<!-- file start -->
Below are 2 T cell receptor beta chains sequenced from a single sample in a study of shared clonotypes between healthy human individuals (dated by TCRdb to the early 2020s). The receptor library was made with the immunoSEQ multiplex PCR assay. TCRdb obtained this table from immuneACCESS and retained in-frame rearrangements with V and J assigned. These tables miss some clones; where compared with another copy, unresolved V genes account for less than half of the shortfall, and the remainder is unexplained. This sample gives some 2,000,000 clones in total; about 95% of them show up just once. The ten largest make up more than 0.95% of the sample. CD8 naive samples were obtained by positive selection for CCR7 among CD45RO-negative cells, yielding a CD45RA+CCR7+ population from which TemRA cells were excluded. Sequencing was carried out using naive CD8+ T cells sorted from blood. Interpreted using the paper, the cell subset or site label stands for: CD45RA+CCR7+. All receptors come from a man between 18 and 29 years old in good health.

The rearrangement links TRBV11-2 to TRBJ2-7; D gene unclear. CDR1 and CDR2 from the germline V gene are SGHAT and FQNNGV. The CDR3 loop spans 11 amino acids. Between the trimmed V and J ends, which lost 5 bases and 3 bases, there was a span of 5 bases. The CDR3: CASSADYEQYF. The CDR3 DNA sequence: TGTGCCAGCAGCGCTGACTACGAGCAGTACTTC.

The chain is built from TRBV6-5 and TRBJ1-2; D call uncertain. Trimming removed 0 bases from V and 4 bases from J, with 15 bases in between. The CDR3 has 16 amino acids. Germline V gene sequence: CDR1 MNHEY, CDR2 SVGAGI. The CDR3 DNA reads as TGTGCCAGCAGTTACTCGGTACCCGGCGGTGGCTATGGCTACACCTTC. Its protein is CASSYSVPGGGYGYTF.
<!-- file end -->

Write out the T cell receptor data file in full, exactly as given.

Below are 2 T cell receptor beta chains sequenced from a single sample in a study of shared clonotypes between healthy human individuals (dated by TCRdb to the early 2020s). The receptor library was made with the immunoSEQ multiplex PCR assay. TCRdb obtained this table from immuneACCESS and retained in-frame rearrangements with V and J assigned. These tables miss some clones; where compared with another copy, unresolved V genes account for less than half of the shortfall, and the remainder is unexplained. This sample gives some 2,000,000 clones in total; about 95% of them show up just once. The ten largest make up more than 0.95% of the sample. CD8 naive samples were obtained by positive selection for CCR7 among CD45RO-negative cells, yielding a CD45RA+CCR7+ population from which TemRA cells were excluded. Sequencing was carried out using naive CD8+ T cells sorted from blood. Interpreted using the paper, the cell subset or site label stands for: CD45RA+CCR7+. All receptors come from a man between 18 and 29 years old in good health.

The rearrangement links TRBV11-2 to TRBJ2-7; D gene unclear. CDR1 and CDR2 from the germline V gene are SGHAT and FQNNGV. The CDR3 loop spans 11 amino acids. Between the trimmed V and J ends, which lost 5 bases and 3 bases, there was a span of 5 bases. The CDR3: CASSADYEQYF. The CDR3 DNA sequence: TGTGCCAGCAGCGCTGACTACGAGCAGTACTTC.

The chain is built from TRBV6-5 and TRBJ1-2; D call uncertain. Trimming removed 0 bases from V and 4 bases from J, with 15 bases in between. The CDR3 has 16 amino acids. Germline V gene sequence: CDR1 MNHEY, CDR2 SVGAGI. The CDR3 DNA reads as TGTGCCAGCAGTTACTCGGTACCCGGCGGTGGCTATGGCTACACCTTC. Its protein is CASSYSVPGGGYGYTF.